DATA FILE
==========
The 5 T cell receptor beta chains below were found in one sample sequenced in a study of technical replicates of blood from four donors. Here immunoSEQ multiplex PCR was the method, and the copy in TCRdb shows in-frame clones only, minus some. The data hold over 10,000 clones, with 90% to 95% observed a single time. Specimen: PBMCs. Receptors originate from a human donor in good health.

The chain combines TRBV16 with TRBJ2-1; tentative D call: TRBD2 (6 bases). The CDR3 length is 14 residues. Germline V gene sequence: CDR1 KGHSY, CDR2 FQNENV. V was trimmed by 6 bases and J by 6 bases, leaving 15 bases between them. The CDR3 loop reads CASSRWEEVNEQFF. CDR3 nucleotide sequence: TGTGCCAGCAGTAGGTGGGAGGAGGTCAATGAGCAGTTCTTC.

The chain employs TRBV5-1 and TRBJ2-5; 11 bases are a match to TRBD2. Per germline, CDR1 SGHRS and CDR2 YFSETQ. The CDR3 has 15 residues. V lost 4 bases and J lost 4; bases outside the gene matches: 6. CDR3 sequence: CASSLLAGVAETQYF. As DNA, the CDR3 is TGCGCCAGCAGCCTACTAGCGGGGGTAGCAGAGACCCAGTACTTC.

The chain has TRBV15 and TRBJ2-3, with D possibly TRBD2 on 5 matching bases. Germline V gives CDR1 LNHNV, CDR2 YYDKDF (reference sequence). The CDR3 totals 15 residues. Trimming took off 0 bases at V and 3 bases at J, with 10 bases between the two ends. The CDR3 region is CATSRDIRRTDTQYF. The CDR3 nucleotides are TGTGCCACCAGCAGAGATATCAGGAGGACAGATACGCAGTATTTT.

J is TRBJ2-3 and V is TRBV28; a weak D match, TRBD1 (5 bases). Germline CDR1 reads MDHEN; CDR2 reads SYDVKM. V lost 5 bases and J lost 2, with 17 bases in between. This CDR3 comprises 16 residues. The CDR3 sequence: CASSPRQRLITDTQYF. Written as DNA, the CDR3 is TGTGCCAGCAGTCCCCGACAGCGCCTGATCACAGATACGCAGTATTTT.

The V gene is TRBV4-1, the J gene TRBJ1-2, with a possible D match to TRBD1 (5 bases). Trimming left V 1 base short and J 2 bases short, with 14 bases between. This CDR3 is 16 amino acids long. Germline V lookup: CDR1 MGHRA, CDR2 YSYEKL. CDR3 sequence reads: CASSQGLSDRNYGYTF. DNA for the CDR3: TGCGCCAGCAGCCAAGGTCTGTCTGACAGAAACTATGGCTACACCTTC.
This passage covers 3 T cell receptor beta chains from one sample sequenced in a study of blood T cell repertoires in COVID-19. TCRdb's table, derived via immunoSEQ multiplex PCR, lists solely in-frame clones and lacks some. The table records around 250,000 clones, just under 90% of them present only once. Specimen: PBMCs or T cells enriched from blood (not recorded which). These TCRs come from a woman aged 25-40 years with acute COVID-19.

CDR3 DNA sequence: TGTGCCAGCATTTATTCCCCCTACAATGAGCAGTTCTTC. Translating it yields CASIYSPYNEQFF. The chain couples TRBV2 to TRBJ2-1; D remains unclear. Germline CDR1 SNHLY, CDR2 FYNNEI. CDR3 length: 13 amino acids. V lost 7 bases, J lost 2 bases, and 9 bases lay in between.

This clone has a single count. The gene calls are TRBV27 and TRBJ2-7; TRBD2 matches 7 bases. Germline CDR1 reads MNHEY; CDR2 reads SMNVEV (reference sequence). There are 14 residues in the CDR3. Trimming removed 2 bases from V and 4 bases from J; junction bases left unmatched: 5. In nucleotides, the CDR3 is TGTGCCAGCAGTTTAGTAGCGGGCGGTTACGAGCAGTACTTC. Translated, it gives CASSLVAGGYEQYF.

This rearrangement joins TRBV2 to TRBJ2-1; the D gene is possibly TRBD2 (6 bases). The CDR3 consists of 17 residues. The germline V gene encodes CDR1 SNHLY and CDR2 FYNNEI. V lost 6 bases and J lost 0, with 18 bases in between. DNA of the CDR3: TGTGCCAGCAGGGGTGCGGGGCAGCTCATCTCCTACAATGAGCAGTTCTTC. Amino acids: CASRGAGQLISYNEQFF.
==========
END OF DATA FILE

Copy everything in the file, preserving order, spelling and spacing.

The 5 T cell receptor beta chains below were found in one sample sequenced in a study of technical replicates of blood from four donors. Here immunoSEQ multiplex PCR was the method, and the copy in TCRdb shows in-frame clones only, minus some. The data hold over 10,000 clones, with 90% to 95% observed a single time. Specimen: PBMCs. Receptors originate from a human donor in good health.

The chain combines TRBV16 with TRBJ2-1; tentative D call: TRBD2 (6 bases). The CDR3 length is 14 residues. Germline V gene sequence: CDR1 KGHSY, CDR2 FQNENV. V was trimmed by 6 bases and J by 6 bases, leaving 15 bases between them. The CDR3 loop reads CASSRWEEVNEQFF. CDR3 nucleotide sequence: TGTGCCAGCAGTAGGTGGGAGGAGGTCAATGAGCAGTTCTTC.

The chain employs TRBV5-1 and TRBJ2-5; 11 bases are a match to TRBD2. Per germline, CDR1 SGHRS and CDR2 YFSETQ. The CDR3 has 15 residues. V lost 4 bases and J lost 4; bases outside the gene matches: 6. CDR3 sequence: CASSLLAGVAETQYF. As DNA, the CDR3 is TGCGCCAGCAGCCTACTAGCGGGGGTAGCAGAGACCCAGTACTTC.

The chain has TRBV15 and TRBJ2-3, with D possibly TRBD2 on 5 matching bases. Germline V gives CDR1 LNHNV, CDR2 YYDKDF (reference sequence). The CDR3 totals 15 residues. Trimming took off 0 bases at V and 3 bases at J, with 10 bases between the two ends. The CDR3 region is CATSRDIRRTDTQYF. The CDR3 nucleotides are TGTGCCACCAGCAGAGATATCAGGAGGACAGATACGCAGTATTTT.

J is TRBJ2-3 and V is TRBV28; a weak D match, TRBD1 (5 bases). Germline CDR1 reads MDHEN; CDR2 reads SYDVKM. V lost 5 bases and J lost 2, with 17 bases in between. This CDR3 comprises 16 residues. The CDR3 sequence: CASSPRQRLITDTQYF. Written as DNA, the CDR3 is TGTGCCAGCAGTCCCCGACAGCGCCTGATCACAGATACGCAGTATTTT.

The V gene is TRBV4-1, the J gene TRBJ1-2, with a possible D match to TRBD1 (5 bases). Trimming left V 1 base short and J 2 bases short, with 14 bases between. This CDR3 is 16 amino acids long. Germline V lookup: CDR1 MGHRA, CDR2 YSYEKL. CDR3 sequence reads: CASSQGLSDRNYGYTF. DNA for the CDR3: TGCGCCAGCAGCCAAGGTCTGTCTGACAGAAACTATGGCTACACCTTC.
This passage covers 3 T cell receptor beta chains from one sample sequenced in a study of blood T cell repertoires in COVID-19. TCRdb's table, derived via immunoSEQ multiplex PCR, lists solely in-frame clones and lacks some. The table records around 250,000 clones, just under 90% of them present only once. Specimen: PBMCs or T cells enriched from blood (not recorded which). These TCRs come from a woman aged 25-40 years with acute COVID-19.

CDR3 DNA sequence: TGTGCCAGCATTTATTCCCCCTACAATGAGCAGTTCTTC. Translating it yields CASIYSPYNEQFF. The chain couples TRBV2 to TRBJ2-1; D remains unclear. Germline CDR1 SNHLY, CDR2 FYNNEI. CDR3 length: 13 amino acids. V lost 7 bases, J lost 2 bases, and 9 bases lay in between.

This clone has a single count. The gene calls are TRBV27 and TRBJ2-7; TRBD2 matches 7 bases. Germline CDR1 reads MNHEY; CDR2 reads SMNVEV (reference sequence). There are 14 residues in the CDR3. Trimming removed 2 bases from V and 4 bases from J; junction bases left unmatched: 5. In nucleotides, the CDR3 is TGTGCCAGCAGTTTAGTAGCGGGCGGTTACGAGCAGTACTTC. Translated, it gives CASSLVAGGYEQYF.

This rearrangement joins TRBV2 to TRBJ2-1; the D gene is possibly TRBD2 (6 bases). The CDR3 consists of 17 residues. The germline V gene encodes CDR1 SNHLY and CDR2 FYNNEI. V lost 6 bases and J lost 0, with 18 bases in between. DNA of the CDR3: TGTGCCAGCAGGGGTGCGGGGCAGCTCATCTCCTACAATGAGCAGTTCTTC. Amino acids: CASRGAGQLISYNEQFF.